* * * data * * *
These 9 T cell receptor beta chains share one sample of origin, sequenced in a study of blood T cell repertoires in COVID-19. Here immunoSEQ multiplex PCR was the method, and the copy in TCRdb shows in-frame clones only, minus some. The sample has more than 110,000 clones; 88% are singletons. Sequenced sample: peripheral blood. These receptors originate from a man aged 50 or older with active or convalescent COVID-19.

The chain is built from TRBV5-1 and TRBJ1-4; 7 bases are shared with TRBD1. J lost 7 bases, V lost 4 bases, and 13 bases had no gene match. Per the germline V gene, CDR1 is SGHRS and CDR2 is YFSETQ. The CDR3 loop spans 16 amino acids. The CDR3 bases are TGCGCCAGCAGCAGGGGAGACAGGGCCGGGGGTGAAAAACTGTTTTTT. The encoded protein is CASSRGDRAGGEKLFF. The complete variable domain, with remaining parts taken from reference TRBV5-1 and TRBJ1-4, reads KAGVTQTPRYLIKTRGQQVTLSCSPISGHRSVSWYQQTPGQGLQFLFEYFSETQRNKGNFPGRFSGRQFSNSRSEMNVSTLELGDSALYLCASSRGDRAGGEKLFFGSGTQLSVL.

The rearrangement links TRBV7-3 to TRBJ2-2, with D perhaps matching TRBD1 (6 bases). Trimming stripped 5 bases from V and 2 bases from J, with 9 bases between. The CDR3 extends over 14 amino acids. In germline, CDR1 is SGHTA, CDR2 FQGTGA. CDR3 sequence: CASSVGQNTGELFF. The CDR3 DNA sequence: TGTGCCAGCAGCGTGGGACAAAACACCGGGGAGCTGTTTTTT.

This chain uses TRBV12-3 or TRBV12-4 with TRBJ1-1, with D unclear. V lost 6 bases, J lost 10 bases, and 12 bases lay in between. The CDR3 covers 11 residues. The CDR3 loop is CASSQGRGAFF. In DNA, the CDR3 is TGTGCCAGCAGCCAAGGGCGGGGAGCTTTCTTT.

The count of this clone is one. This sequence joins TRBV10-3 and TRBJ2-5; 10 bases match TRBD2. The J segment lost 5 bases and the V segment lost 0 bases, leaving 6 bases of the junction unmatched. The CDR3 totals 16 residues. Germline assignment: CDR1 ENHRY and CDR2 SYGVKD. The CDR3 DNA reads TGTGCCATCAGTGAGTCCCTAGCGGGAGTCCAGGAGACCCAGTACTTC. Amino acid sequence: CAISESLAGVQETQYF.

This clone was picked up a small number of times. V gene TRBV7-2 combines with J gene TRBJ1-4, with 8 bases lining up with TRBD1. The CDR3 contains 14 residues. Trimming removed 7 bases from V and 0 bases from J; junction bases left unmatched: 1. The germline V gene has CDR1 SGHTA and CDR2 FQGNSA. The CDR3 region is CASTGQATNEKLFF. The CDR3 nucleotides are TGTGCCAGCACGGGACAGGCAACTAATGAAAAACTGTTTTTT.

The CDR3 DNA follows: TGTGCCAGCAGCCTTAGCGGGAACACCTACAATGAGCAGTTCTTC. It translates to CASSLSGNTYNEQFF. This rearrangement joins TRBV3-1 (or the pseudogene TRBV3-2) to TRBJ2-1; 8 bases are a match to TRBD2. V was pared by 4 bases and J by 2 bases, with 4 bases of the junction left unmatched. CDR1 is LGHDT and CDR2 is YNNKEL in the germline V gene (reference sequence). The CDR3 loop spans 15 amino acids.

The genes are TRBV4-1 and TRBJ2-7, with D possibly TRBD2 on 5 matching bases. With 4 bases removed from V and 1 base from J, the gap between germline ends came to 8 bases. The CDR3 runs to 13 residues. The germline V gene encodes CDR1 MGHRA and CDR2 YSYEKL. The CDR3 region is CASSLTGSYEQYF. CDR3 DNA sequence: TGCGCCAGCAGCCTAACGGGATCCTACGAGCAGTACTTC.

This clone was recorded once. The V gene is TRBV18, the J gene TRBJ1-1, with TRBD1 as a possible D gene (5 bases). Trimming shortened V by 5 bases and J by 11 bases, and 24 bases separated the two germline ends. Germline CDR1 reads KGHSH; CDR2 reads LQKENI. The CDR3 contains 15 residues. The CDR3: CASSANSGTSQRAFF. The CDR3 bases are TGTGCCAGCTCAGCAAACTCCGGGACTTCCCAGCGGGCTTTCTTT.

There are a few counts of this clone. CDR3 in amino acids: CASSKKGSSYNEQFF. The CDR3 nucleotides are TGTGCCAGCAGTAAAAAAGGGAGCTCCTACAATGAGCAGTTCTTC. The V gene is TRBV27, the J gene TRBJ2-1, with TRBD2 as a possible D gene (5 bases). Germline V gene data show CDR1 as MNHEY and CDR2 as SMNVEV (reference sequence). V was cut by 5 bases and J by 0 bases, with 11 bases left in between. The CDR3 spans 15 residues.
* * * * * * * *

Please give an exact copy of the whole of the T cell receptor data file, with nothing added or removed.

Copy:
These 9 T cell receptor beta chains share one sample of origin, sequenced in a study of blood T cell repertoires in COVID-19. Here immunoSEQ multiplex PCR was the method, and the copy in TCRdb shows in-frame clones only, minus some. The sample has more than 110,000 clones; 88% are singletons. Sequenced sample: peripheral blood. These receptors originate from a man aged 50 or older with active or convalescent COVID-19.

The chain is built from TRBV5-1 and TRBJ1-4; 7 bases are shared with TRBD1. J lost 7 bases, V lost 4 bases, and 13 bases had no gene match. Per the germline V gene, CDR1 is SGHRS and CDR2 is YFSETQ. The CDR3 loop spans 16 amino acids. The CDR3 bases are TGCGCCAGCAGCAGGGGAGACAGGGCCGGGGGTGAAAAACTGTTTTTT. The encoded protein is CASSRGDRAGGEKLFF. The complete variable domain, with remaining parts taken from reference TRBV5-1 and TRBJ1-4, reads KAGVTQTPRYLIKTRGQQVTLSCSPISGHRSVSWYQQTPGQGLQFLFEYFSETQRNKGNFPGRFSGRQFSNSRSEMNVSTLELGDSALYLCASSRGDRAGGEKLFFGSGTQLSVL.

The rearrangement links TRBV7-3 to TRBJ2-2, with D perhaps matching TRBD1 (6 bases). Trimming stripped 5 bases from V and 2 bases from J, with 9 bases between. The CDR3 extends over 14 amino acids. In germline, CDR1 is SGHTA, CDR2 FQGTGA. CDR3 sequence: CASSVGQNTGELFF. The CDR3 DNA sequence: TGTGCCAGCAGCGTGGGACAAAACACCGGGGAGCTGTTTTTT.

This chain uses TRBV12-3 or TRBV12-4 with TRBJ1-1, with D unclear. V lost 6 bases, J lost 10 bases, and 12 bases lay in between. The CDR3 covers 11 residues. The CDR3 loop is CASSQGRGAFF. In DNA, the CDR3 is TGTGCCAGCAGCCAAGGGCGGGGAGCTTTCTTT.

The count of this clone is one. This sequence joins TRBV10-3 and TRBJ2-5; 10 bases match TRBD2. The J segment lost 5 bases and the V segment lost 0 bases, leaving 6 bases of the junction unmatched. The CDR3 totals 16 residues. Germline assignment: CDR1 ENHRY and CDR2 SYGVKD. The CDR3 DNA reads TGTGCCATCAGTGAGTCCCTAGCGGGAGTCCAGGAGACCCAGTACTTC. Amino acid sequence: CAISESLAGVQETQYF.

This clone was picked up a small number of times. V gene TRBV7-2 combines with J gene TRBJ1-4, with 8 bases lining up with TRBD1. The CDR3 contains 14 residues. Trimming removed 7 bases from V and 0 bases from J; junction bases left unmatched: 1. The germline V gene has CDR1 SGHTA and CDR2 FQGNSA. The CDR3 region is CASTGQATNEKLFF. The CDR3 nucleotides are TGTGCCAGCACGGGACAGGCAACTAATGAAAAACTGTTTTTT.

The CDR3 DNA follows: TGTGCCAGCAGCCTTAGCGGGAACACCTACAATGAGCAGTTCTTC. It translates to CASSLSGNTYNEQFF. This rearrangement joins TRBV3-1 (or the pseudogene TRBV3-2) to TRBJ2-1; 8 bases are a match to TRBD2. V was pared by 4 bases and J by 2 bases, with 4 bases of the junction left unmatched. CDR1 is LGHDT and CDR2 is YNNKEL in the germline V gene (reference sequence). The CDR3 loop spans 15 amino acids.

The genes are TRBV4-1 and TRBJ2-7, with D possibly TRBD2 on 5 matching bases. With 4 bases removed from V and 1 base from J, the gap between germline ends came to 8 bases. The CDR3 runs to 13 residues. The germline V gene encodes CDR1 MGHRA and CDR2 YSYEKL. The CDR3 region is CASSLTGSYEQYF. CDR3 DNA sequence: TGCGCCAGCAGCCTAACGGGATCCTACGAGCAGTACTTC.

This clone was recorded once. The V gene is TRBV18, the J gene TRBJ1-1, with TRBD1 as a possible D gene (5 bases). Trimming shortened V by 5 bases and J by 11 bases, and 24 bases separated the two germline ends. Germline CDR1 reads KGHSH; CDR2 reads LQKENI. The CDR3 contains 15 residues. The CDR3: CASSANSGTSQRAFF. The CDR3 bases are TGTGCCAGCTCAGCAAACTCCGGGACTTCCCAGCGGGCTTTCTTT.

There are a few counts of this clone. CDR3 in amino acids: CASSKKGSSYNEQFF. The CDR3 nucleotides are TGTGCCAGCAGTAAAAAAGGGAGCTCCTACAATGAGCAGTTCTTC. The V gene is TRBV27, the J gene TRBJ2-1, with TRBD2 as a possible D gene (5 bases). Germline V gene data show CDR1 as MNHEY and CDR2 as SMNVEV (reference sequence). V was cut by 5 bases and J by 0 bases, with 11 bases left in between. The CDR3 spans 15 residues.